YouTube personality MrBeast is suing the company responsible for his branded line of fast food, including MrBeast Burger, citing “inedible” food delivered to customers. The company, Virtual Dining Concepts, partnered with James Donaldson, aka MrBeast, in 2020 to launch the menu from “ghost kitchens,” storefronts with no physical presence whose food is prepared and served at other existing restaurants.
Donaldson’s lawsuit alleges that Virtual Dining Concepts was more concerned with expanding its MrBeast food line than quality control and that the food was bad enough to damage its reputation. MrBeast’s fans have described the food as “disgusting” and “probably the worst burger they’ve ever had,” among other negative reviews cited in the lawsuit. the news was first reported by Bloomberg.
“As a result, MrBeast Burger has been seen as a misleading and poor reflection of the MrBeast brand offering low-quality products to customers that are delivered late, in unbranded packaging, do not include the ordered items, and in some cases were inedible. ”, the lawsuit says. Donaldson alleges that he and his team raised concerns about the food, but Virtual Dining Concepts failed to address them.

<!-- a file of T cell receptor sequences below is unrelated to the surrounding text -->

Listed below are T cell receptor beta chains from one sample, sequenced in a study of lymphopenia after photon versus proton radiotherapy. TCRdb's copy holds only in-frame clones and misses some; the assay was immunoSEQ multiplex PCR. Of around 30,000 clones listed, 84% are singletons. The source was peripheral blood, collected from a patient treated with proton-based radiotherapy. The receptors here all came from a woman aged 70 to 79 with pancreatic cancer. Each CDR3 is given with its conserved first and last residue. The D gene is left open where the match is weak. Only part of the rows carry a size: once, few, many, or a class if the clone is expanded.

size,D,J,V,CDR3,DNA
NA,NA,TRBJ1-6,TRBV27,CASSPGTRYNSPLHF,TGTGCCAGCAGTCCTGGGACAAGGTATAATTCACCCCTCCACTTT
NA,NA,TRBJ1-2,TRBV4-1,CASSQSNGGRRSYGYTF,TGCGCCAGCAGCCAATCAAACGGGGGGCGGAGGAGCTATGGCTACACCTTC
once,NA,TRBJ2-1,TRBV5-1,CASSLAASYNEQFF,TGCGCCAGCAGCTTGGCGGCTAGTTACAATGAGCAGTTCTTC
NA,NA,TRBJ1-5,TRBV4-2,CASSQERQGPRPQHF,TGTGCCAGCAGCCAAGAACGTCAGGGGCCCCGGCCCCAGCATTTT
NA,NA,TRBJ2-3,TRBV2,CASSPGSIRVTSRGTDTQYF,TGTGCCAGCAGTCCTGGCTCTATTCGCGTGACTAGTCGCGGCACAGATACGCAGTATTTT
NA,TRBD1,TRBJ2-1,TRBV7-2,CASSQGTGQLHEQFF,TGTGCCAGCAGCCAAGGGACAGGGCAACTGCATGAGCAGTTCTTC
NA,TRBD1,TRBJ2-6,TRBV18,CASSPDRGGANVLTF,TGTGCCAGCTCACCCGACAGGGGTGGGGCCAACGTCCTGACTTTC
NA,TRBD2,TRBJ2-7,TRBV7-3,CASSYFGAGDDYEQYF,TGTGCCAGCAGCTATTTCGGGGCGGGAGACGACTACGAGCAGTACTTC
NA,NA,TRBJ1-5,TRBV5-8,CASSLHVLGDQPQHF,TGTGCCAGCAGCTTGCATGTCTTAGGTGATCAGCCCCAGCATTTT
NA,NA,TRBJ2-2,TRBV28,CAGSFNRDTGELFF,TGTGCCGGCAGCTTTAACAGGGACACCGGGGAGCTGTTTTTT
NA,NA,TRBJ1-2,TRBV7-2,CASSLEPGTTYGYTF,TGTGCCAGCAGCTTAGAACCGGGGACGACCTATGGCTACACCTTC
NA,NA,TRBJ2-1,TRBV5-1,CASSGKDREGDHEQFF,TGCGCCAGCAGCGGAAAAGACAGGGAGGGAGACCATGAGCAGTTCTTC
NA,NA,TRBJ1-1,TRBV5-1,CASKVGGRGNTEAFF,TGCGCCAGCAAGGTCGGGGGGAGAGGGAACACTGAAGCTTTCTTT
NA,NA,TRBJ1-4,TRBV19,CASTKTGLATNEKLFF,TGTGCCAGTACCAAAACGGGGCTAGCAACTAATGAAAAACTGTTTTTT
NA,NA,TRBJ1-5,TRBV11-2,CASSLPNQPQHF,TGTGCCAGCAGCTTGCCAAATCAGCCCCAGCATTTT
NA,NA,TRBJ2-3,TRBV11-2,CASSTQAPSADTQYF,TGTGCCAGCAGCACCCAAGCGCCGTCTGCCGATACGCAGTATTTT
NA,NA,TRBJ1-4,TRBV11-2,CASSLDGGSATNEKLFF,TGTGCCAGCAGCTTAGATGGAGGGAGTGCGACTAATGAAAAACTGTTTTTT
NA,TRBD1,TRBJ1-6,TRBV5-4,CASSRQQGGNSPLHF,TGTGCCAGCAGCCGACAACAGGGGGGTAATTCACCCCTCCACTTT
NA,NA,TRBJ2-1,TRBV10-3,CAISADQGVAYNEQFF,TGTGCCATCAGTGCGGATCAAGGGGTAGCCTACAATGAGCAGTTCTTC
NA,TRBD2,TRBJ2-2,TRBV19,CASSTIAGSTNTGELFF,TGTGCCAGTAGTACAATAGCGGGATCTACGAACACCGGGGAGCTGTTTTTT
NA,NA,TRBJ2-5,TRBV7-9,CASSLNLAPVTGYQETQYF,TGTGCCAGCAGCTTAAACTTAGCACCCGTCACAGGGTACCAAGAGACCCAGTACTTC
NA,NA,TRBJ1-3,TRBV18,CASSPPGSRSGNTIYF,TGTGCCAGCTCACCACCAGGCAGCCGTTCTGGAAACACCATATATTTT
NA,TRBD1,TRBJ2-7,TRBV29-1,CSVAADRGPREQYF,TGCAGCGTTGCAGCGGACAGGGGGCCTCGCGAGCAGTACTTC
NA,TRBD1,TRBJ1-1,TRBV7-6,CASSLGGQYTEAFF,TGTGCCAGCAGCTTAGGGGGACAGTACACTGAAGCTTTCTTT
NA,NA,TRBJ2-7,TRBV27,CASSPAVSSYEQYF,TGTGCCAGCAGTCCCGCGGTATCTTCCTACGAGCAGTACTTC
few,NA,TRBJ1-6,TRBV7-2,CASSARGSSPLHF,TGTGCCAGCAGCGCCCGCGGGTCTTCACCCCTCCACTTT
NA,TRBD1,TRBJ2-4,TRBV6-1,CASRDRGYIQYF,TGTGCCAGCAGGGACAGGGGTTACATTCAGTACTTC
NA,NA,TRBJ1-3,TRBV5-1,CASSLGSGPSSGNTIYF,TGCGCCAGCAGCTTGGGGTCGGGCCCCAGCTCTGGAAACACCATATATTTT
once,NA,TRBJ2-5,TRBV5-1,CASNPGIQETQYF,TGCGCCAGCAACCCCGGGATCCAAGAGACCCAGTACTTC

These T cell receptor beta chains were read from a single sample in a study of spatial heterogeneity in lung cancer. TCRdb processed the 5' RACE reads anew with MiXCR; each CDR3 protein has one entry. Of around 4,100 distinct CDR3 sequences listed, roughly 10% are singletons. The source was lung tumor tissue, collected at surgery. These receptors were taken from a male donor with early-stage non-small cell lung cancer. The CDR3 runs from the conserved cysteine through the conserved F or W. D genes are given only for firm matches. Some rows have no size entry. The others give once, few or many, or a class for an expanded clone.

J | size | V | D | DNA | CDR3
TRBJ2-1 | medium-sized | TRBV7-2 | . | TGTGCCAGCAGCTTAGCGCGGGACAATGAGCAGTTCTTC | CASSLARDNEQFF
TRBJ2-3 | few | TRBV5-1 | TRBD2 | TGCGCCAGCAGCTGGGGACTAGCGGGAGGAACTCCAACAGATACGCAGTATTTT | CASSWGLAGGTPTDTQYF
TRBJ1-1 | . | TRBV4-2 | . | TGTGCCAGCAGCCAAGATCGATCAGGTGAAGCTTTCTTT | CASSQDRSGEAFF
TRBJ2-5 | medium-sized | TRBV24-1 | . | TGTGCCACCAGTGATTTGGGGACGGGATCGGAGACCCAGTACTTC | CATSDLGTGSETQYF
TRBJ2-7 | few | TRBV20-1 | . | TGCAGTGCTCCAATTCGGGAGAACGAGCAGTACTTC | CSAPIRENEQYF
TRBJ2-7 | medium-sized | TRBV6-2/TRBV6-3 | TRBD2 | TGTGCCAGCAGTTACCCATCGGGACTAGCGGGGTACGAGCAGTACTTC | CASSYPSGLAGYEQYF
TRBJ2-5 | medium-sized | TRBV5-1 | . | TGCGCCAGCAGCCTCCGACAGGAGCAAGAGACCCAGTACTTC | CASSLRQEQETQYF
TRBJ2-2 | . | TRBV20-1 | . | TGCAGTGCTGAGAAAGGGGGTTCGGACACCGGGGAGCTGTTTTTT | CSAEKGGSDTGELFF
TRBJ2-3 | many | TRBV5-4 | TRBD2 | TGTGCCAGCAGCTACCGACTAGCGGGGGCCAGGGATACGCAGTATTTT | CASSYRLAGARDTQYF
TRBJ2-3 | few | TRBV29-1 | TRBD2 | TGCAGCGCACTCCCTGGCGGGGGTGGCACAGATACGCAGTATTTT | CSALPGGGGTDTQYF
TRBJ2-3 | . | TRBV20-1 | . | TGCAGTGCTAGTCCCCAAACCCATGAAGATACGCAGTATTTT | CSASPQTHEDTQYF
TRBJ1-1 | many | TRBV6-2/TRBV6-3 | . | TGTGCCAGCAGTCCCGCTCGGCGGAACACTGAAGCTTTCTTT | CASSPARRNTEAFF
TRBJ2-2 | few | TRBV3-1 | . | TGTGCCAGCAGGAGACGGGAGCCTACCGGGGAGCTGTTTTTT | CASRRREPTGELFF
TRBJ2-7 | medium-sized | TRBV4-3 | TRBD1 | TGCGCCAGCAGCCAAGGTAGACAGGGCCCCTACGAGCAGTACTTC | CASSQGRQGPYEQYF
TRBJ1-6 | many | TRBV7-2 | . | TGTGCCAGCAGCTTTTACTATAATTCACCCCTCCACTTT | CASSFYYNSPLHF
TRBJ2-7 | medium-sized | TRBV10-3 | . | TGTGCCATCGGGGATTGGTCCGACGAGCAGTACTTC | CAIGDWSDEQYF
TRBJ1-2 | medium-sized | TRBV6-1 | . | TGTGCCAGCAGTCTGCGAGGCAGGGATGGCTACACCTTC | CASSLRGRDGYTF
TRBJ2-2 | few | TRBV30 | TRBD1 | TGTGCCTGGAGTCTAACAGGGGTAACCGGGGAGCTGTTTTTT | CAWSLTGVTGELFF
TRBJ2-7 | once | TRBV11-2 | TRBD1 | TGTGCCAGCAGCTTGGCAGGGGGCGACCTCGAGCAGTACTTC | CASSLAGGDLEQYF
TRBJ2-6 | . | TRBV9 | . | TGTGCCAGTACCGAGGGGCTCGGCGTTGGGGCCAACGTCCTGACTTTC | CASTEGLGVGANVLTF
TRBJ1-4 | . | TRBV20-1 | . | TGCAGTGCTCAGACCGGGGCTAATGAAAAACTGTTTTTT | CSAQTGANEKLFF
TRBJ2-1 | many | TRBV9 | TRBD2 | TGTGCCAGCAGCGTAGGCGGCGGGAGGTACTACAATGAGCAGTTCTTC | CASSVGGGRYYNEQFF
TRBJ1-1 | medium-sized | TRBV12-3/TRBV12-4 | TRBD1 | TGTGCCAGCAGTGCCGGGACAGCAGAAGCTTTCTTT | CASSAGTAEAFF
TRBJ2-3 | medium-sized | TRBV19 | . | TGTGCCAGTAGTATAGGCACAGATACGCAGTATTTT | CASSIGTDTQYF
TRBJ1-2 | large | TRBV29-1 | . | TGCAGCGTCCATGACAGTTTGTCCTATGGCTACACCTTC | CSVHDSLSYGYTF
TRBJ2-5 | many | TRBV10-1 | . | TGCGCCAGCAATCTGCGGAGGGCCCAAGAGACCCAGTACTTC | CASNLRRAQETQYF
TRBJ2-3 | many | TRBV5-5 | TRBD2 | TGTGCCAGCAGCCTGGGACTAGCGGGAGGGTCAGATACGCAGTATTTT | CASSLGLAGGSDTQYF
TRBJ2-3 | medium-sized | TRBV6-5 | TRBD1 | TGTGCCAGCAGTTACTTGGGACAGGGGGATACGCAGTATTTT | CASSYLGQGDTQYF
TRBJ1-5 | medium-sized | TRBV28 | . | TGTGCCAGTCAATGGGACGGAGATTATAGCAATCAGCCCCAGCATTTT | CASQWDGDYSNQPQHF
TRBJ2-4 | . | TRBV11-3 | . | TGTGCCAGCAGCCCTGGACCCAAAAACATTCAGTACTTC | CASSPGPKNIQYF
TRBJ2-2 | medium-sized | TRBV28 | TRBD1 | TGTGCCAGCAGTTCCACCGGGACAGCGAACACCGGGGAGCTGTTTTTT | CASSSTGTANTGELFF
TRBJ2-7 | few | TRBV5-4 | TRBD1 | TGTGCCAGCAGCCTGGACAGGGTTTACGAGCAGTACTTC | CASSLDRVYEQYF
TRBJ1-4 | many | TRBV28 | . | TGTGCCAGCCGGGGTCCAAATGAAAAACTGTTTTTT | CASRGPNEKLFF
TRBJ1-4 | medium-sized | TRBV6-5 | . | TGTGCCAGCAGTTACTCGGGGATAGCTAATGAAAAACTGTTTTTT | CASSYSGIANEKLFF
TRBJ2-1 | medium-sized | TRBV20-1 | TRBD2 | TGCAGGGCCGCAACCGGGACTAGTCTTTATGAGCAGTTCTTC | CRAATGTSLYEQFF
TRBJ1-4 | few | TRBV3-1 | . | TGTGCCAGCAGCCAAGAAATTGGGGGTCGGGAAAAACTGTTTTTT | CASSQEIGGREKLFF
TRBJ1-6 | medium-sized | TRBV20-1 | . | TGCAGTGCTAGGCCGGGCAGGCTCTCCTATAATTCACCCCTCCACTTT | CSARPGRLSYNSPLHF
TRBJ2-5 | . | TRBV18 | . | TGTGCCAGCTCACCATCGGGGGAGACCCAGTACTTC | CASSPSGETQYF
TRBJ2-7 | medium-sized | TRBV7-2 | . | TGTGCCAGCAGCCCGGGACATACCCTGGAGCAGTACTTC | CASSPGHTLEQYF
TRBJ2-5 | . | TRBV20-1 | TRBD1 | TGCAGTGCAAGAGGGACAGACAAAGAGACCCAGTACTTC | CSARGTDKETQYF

Since 2020, Donaldson has used his online fame to promote his fast food line: a Beast Burger restaurant grand opening in New Jersey. drew a crowd of 10,000 people hoping to sample the YouTuber’s food, with Donaldson himself appearing at the opening and promoting it. As of last year, 1,700 restaurants across the country were fulfilling orders for MrBeast Burger. Donaldson is now asking the judge for the right to end the business partnership altogether.
Virtual Dining Concepts did not immediately respond to a request for comment.
Donaldson has also parlayed his fame into a marketing channel for other products, from branded basketballs and hoodies to Feastables, a line of cookies and chocolate bars.
So-called ghost kitchens blew up during the pandemic, but have recently taken a hit. Earlier this year, Uber Eats removed thousands of virtual restaurants and tightened its rules, hoping to reduce spam. Questionable quality hasn’t stopped companies from jumping into the virtual restaurant industry, and even TikTok has experimented with online-only restaurants that are actually running out of stock. your local Chuck E. Cheese.